Gyrostat


A gyrostat consists of a massive flywheel concealed in a solid casing.Its behaviour on a table, or with various modes of suspension or support, serves to illustrate the curious reversal of the ordinary laws of static equilibrium due to the gyrostatic behaviour of the interior invisible flywheel when rotated rapidly. The first gyrostat was designed by Lord Kelvin to illustrate the more complicated state of motion of a spinning body when free to wander about on a horizontal plane, like a top spun on the pavement, or a bicycle on the road.

Kelvin also made use of gyrostats to develop mechanical theories of the elasticity of matter and of the ether. In modern continuum mechanics there is a variety of these models, based on ideas of Lord Kelvin…

…In modern times, the gyrostat concept is used in the design of attitude control systems for orbiting spacecraft and satellites.[35] For instance, the Mir space station had three pairs of internally mounted flywheels known as gyrodynes or control moment gyros.




A control moment gyroscope (CMG) is an attitude control device generally used in spacecraft attitude control systems. A CMG consists of a spinning rotor and one or more motorized gimbals that tilt the rotor’s angular momentum. As the rotor tilts, the changing angular momentum causes a gyroscopic torque that rotates the spacecraft.


Link

Skylab is officially the first spacecraft fitted with CMGs for attitude control followed by the Salyut and Mir space stations.

Don’t get me wrong: I’m still open to the Nellis UFO being something anomalous and while it can most likely be explained by limitations of the optical system being used to film, the object does give the distinct appearance at times of shapeshifting—-so, ultimately, who knows. And if we are using gyroscopic systems in space who's to say extraterrestrials aren't using it is also a fair question.

So what do you think? Do gyroscopic systems make sense in drones? Could all of the above be the explanation for the puzzling and amazing Nellis Range UFO?
edit on 28-2-2019 by The GUT because: (no reason given)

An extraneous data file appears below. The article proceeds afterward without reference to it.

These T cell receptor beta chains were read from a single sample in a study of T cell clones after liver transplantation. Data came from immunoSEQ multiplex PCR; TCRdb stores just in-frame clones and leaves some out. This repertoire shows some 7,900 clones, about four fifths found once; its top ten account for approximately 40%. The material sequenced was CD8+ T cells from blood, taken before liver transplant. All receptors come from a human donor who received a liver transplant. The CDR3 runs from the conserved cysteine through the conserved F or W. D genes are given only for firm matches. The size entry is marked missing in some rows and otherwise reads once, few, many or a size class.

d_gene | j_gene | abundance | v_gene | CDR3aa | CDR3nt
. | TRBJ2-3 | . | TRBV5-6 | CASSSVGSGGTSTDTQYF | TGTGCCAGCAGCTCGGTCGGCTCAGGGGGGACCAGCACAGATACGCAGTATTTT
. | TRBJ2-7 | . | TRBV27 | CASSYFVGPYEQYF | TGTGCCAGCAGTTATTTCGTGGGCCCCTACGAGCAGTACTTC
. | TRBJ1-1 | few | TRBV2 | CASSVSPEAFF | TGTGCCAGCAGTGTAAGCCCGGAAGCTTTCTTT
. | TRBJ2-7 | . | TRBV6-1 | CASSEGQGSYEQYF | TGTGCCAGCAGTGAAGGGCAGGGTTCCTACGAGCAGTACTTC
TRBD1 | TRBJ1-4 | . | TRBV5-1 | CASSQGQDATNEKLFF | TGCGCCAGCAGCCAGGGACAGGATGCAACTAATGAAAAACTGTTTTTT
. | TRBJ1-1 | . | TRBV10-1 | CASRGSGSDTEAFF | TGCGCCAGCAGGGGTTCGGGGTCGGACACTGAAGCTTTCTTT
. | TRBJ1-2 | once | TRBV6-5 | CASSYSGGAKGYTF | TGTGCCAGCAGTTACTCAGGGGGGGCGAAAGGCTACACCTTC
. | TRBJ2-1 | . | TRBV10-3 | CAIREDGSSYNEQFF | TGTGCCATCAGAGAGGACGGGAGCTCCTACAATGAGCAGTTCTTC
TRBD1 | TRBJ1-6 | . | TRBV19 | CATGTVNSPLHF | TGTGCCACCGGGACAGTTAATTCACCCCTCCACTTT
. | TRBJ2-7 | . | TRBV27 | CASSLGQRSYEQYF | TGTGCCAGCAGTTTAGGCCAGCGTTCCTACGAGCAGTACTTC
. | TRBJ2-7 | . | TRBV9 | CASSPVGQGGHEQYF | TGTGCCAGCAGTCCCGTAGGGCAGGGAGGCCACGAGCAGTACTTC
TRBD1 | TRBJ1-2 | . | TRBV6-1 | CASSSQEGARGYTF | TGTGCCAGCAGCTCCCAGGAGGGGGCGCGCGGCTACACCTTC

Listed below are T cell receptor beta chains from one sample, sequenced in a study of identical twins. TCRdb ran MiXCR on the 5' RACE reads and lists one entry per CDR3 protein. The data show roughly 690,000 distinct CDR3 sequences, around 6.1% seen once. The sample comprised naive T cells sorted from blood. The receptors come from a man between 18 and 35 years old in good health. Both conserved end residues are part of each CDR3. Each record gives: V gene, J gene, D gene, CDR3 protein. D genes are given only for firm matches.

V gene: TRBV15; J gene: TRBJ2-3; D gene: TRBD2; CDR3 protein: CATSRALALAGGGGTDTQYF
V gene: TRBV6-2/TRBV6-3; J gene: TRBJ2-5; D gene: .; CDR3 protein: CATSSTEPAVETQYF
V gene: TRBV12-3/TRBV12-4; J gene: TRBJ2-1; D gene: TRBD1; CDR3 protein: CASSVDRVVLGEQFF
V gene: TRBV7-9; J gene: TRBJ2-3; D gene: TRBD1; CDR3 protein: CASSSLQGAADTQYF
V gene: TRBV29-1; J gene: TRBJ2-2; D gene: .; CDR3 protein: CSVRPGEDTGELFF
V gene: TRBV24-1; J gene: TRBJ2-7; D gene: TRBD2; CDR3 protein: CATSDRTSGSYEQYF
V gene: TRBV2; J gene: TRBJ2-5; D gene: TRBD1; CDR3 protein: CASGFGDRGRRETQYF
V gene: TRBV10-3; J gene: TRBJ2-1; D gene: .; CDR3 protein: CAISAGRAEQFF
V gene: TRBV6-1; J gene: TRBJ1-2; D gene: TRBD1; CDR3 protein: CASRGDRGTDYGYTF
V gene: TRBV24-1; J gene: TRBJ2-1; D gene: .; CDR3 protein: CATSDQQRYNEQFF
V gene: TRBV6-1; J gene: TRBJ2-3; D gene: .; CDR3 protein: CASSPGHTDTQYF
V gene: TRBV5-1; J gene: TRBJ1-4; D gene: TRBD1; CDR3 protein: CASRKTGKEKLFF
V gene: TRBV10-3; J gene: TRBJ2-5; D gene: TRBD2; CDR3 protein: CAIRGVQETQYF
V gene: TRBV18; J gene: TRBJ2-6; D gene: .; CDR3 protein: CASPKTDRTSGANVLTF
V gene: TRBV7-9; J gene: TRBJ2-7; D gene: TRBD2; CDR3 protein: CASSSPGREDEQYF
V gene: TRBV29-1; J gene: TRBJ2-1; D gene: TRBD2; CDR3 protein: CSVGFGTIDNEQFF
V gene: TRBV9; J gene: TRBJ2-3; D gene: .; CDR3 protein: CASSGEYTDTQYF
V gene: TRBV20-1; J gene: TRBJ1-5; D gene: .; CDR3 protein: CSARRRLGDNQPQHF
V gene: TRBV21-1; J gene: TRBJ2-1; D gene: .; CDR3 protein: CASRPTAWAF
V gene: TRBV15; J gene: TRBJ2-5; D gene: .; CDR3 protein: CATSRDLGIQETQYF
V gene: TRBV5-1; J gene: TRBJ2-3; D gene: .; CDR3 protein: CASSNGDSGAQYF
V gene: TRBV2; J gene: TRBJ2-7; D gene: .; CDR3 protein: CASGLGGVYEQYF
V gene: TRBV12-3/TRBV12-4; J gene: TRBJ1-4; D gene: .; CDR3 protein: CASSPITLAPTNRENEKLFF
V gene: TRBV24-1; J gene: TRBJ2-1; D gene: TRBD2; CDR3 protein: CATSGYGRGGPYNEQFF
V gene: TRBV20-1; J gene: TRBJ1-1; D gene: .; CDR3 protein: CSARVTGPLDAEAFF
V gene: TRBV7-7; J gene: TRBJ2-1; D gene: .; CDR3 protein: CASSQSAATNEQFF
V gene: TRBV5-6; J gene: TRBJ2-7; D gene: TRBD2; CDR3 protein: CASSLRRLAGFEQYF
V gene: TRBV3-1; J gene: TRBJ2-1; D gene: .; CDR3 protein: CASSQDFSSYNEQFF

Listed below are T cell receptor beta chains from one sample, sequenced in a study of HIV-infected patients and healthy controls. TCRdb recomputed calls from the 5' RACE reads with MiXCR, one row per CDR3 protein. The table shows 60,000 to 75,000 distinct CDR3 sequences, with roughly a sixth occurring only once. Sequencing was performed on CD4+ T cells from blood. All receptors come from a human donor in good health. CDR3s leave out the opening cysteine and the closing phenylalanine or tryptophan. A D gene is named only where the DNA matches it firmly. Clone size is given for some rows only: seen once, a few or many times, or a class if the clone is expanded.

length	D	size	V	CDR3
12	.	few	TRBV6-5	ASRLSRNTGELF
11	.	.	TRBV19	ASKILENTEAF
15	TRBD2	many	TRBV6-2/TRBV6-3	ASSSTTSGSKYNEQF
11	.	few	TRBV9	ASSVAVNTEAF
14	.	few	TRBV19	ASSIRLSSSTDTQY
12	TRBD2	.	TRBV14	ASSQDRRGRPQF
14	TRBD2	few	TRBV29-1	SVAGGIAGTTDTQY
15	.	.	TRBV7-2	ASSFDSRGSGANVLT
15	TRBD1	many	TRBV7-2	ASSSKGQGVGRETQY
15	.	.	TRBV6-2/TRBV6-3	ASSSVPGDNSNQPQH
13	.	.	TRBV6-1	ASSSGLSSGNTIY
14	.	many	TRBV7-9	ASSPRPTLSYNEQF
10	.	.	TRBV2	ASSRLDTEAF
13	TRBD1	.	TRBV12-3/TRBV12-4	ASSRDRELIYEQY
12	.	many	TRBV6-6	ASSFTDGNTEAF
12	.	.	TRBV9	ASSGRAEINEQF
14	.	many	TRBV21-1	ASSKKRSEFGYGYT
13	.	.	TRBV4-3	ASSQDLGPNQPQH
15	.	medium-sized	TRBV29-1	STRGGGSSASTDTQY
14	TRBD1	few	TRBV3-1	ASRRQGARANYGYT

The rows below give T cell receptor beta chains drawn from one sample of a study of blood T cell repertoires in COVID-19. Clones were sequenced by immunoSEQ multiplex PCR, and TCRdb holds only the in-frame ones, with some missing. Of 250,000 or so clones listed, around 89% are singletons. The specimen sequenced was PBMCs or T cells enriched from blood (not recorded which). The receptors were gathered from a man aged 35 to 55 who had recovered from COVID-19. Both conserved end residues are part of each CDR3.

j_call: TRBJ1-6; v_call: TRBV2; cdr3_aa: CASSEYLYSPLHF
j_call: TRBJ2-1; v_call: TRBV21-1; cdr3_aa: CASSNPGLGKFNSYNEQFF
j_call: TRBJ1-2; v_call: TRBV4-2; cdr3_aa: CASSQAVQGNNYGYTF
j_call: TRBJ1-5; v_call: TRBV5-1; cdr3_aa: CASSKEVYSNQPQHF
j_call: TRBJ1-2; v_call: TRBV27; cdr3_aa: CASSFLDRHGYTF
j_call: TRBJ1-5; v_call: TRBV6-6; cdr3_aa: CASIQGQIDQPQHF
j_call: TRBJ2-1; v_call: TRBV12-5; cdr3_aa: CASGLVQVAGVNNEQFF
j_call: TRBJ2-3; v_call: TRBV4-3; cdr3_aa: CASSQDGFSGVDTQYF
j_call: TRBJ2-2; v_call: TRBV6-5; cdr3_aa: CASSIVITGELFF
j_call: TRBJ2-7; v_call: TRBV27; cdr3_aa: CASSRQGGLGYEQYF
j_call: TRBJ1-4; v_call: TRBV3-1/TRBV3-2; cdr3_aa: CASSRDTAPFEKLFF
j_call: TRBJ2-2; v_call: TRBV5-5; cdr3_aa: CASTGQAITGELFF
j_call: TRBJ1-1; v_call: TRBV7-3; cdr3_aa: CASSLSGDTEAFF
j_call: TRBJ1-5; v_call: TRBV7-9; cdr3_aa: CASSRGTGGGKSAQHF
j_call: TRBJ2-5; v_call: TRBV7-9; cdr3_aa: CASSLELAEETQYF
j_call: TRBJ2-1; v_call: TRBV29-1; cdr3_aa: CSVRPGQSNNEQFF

posted on Feb, 28 2019 @ 05:46 PM
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Do gyroscopic systems make sense in drones?
Gyros are employed in just about all drones. Even consumer grade ones.

The main function of gyroscope technology is to improve the drones flight capabilities. The drone’s hardware, software and algorithms work together to improve all aspects of the flight including hovering perfectly still or taking steep angled turns. A drone with six axis gimbal feeds information to the IMU and flight controller to vastly improve the flight capabilities.
www.dronezon.com...


I was never very impressed with the Nellis video.



posted on Feb, 28 2019 @ 05:57 PM
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a reply to: Phage

I actually figured I'd learn quick just how common it is to drones.
It does make perfect sense. I'm guessing that's part of your reason for not being very impressed with the Nellis vid? Pretty old vid, too, so the extreme version of the concept has probably been around for awhile.

And that old Dr. Laithwaite thought no one was paying attention.





edit on 28-2-2019 by The GUT because: (no reason given)



posted on Feb, 28 2019 @ 05:57 PM
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a reply to: The GUT

There's no way for me to tell if the object is making those jerky movements or if the camera is moving that way.


edit on 2019/2/28 by Box of Rain because: (no reason given)



posted on Feb, 28 2019 @ 06:21 PM
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originally posted by: Phage
I was never very impressed with the Nellis video.